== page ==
Connecticut AG Blumenthal recently slammed medical malpractice insurers for raising rates faster than current payouts are rising. According to Specialty Insurance Blog: Insurers are to Blame, he's citing a recent advocacy piece written by Jay Angoff, former Missouri insurance commissioner, a lawyer who represents trial lawyers and consumer advocacy groups. See: Illinois Civil Justice League: Will the REAL 'conflict of interest' be raised?
See: Attorney General Calls For Immediate Review Of Medical Malpractice Insurance Rates; Cites Troubling Consumer Report (Press Release from Conn. Attorney General July 7, 2005).
Advocacy pieces often overlook the sorts of long-range statistics that show that the insurance cycle lags the med mal expense cycle for many complex reasons. Advocates will frequently select a relatively small time frame to compare data, without referencing long periods in which insurance prices and profitability fell year after year until large insurers collapsed leaving hundreds of millions in claims unpaid.
Following such market collapses, reinsurers and surviving companies must rebuild reserves in order to gain enough strength to survive the next round of price wars, often initiated by government-subsidized insurance pools, JUAs and patient compensation funds. The key roles of below-cost providers (often physician owned) in aggravating the insurance cycle is well documented. Some of the objective, scientific studies are referenced in a recent working paper available on this website at: Unintended Consequences: Causes of the Medical Malpractice Crisis? (March 17, 2005.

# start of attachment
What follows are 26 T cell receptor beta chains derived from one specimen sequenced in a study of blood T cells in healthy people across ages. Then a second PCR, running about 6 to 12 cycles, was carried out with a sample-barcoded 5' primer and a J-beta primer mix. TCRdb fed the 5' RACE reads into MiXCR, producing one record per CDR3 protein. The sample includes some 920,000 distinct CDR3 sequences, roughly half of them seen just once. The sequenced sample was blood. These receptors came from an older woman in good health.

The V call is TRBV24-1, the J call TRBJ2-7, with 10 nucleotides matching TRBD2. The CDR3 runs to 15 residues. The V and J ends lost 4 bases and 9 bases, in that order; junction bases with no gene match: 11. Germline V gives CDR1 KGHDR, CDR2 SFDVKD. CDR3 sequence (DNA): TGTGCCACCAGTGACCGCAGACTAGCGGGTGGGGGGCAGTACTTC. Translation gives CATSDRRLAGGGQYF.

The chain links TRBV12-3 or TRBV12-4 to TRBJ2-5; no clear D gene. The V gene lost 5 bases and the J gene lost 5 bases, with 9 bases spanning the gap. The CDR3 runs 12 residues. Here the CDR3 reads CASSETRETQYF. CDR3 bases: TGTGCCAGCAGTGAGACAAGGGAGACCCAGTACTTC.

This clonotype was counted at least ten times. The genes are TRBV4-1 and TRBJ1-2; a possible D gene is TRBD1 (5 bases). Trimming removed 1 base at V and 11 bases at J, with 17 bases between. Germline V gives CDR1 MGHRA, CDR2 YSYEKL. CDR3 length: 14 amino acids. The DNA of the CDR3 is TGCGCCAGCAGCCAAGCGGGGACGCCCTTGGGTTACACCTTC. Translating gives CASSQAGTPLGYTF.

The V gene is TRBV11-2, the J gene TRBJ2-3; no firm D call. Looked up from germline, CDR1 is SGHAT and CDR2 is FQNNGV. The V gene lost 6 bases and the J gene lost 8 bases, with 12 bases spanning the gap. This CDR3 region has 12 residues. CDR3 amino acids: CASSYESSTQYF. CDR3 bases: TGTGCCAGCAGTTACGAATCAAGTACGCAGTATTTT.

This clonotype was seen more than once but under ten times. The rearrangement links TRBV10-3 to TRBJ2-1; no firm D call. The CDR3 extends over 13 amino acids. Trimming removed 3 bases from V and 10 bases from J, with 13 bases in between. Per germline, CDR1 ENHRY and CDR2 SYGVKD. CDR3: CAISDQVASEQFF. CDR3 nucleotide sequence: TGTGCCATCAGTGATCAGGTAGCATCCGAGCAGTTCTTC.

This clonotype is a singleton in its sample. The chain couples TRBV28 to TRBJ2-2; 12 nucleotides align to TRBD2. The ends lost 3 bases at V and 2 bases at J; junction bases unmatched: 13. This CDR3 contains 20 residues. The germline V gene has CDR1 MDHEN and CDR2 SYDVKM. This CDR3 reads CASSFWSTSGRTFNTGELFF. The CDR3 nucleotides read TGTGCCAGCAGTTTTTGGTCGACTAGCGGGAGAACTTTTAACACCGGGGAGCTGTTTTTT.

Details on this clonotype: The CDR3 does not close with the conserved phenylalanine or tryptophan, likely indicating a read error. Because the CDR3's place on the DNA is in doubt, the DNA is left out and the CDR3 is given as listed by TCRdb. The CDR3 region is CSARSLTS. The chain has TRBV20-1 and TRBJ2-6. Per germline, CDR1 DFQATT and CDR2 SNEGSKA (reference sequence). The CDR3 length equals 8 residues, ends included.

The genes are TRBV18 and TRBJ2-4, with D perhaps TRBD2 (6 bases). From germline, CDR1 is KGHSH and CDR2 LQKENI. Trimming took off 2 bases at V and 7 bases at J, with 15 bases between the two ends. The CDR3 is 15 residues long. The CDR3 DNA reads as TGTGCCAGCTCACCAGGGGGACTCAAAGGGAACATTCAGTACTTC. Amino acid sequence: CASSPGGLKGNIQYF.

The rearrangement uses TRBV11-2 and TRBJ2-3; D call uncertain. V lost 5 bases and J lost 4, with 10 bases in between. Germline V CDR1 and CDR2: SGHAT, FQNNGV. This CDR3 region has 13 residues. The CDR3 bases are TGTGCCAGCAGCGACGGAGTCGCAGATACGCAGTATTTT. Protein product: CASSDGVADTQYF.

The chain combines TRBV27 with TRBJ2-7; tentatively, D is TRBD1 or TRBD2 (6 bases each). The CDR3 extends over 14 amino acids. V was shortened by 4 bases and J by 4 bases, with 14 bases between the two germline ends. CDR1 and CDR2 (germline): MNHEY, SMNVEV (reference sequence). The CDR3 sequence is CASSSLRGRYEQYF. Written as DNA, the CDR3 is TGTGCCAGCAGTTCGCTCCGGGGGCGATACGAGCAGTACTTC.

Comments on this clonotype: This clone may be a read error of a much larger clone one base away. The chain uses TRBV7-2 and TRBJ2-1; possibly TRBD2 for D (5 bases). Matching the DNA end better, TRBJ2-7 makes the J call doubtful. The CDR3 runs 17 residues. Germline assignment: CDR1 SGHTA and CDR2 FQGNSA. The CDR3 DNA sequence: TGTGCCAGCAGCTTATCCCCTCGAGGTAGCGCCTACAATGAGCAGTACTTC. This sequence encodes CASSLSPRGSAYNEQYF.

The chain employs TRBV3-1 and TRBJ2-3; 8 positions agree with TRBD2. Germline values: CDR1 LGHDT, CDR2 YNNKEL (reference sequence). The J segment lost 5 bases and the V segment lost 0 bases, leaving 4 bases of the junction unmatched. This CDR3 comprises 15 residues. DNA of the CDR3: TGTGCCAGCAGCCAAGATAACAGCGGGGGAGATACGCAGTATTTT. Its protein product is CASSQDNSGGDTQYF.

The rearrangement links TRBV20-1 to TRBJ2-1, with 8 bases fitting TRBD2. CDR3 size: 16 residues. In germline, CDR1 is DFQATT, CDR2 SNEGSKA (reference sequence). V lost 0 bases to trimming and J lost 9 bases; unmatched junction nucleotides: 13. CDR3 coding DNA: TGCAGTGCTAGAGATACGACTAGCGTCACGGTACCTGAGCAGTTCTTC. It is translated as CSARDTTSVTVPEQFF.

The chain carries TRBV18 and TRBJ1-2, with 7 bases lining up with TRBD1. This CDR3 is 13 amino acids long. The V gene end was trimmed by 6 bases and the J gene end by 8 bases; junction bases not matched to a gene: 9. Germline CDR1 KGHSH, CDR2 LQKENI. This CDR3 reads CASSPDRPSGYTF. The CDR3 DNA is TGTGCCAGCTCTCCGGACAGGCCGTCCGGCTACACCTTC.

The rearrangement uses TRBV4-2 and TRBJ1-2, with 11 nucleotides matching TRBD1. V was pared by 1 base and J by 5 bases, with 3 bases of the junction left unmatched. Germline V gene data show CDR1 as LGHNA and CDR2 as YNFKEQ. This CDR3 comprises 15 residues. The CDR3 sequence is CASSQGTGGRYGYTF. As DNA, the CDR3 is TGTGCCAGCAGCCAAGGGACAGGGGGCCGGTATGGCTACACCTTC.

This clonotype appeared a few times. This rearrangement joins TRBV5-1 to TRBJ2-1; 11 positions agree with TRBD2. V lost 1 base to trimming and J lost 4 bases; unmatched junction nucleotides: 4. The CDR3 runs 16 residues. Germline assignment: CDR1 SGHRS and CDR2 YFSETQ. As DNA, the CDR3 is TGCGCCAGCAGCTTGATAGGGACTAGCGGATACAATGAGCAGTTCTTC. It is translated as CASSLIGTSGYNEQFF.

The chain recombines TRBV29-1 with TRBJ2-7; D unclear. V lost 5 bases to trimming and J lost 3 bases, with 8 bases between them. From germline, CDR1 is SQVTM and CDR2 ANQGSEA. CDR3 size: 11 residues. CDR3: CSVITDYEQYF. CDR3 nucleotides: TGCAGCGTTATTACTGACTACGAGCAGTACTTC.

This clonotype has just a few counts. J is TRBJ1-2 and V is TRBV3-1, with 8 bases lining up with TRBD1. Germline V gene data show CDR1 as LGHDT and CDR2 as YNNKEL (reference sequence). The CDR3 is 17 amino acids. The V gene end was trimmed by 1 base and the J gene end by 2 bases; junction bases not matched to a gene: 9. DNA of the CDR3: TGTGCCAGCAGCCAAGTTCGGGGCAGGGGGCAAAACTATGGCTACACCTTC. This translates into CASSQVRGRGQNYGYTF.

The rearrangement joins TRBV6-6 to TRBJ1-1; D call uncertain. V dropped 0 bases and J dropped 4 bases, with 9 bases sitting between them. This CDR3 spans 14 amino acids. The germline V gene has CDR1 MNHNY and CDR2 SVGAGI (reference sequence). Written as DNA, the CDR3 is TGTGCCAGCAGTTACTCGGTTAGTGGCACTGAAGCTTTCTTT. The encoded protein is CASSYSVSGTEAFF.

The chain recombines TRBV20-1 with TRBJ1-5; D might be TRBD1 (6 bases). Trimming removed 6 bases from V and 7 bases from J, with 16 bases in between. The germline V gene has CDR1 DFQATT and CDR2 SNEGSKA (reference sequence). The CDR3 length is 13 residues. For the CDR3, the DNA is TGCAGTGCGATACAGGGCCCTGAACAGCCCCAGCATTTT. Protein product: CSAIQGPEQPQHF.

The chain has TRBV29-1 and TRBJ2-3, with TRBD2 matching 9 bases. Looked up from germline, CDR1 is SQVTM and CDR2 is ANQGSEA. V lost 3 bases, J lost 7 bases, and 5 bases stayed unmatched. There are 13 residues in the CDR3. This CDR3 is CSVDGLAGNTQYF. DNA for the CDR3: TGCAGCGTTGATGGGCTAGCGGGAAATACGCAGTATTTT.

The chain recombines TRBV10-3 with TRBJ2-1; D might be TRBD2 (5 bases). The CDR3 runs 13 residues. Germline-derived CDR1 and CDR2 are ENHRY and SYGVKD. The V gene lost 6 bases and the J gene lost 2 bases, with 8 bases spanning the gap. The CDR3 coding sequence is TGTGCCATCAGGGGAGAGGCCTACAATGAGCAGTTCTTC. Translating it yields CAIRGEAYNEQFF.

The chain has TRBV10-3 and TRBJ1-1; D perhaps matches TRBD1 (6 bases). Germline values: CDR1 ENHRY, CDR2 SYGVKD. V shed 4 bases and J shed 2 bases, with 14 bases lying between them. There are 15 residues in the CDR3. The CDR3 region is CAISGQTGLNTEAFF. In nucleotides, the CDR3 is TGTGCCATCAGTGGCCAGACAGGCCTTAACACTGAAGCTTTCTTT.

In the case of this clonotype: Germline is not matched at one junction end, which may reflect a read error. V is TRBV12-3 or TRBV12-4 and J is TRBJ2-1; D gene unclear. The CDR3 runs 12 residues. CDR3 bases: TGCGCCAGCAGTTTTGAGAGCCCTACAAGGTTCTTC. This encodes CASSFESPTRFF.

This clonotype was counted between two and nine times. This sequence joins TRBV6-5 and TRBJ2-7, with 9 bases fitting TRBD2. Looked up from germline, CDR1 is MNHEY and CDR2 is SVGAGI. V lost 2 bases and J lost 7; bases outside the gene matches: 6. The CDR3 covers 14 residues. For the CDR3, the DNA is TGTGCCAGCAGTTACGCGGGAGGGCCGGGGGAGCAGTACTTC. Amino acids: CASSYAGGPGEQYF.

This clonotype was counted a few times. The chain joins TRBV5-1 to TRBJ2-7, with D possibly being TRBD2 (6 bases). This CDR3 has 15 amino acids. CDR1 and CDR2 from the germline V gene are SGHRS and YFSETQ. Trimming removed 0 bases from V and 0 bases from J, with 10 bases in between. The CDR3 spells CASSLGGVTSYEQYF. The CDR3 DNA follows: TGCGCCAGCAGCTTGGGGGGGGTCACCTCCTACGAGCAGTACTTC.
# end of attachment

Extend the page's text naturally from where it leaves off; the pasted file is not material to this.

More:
Insurers have long made a convenient whipping boy for advocates seeking to avoid dealing with the complex issues of markets in long-tail lines in which governments periodically introduce below-cost competition. Its complicated by the special legal and accounting rules allowed (required) for insurers. Prof. Martin (author of the RiskProf blog comments on these regularly, such as in his guest post in: Evan Schaeffer's Legal Underground: Continuing the Med-Mal Debate: Insurance as a Whipping Boy? (Jan. 12, 2005)
Let us hope that Attorney General Blumenthal maintains his objectivity and reads more than one side of a complicated story in which the last four years' experience is only a small part of a much larger economic story.Posted by dougsimpson at July 8, 2005 11:00 AM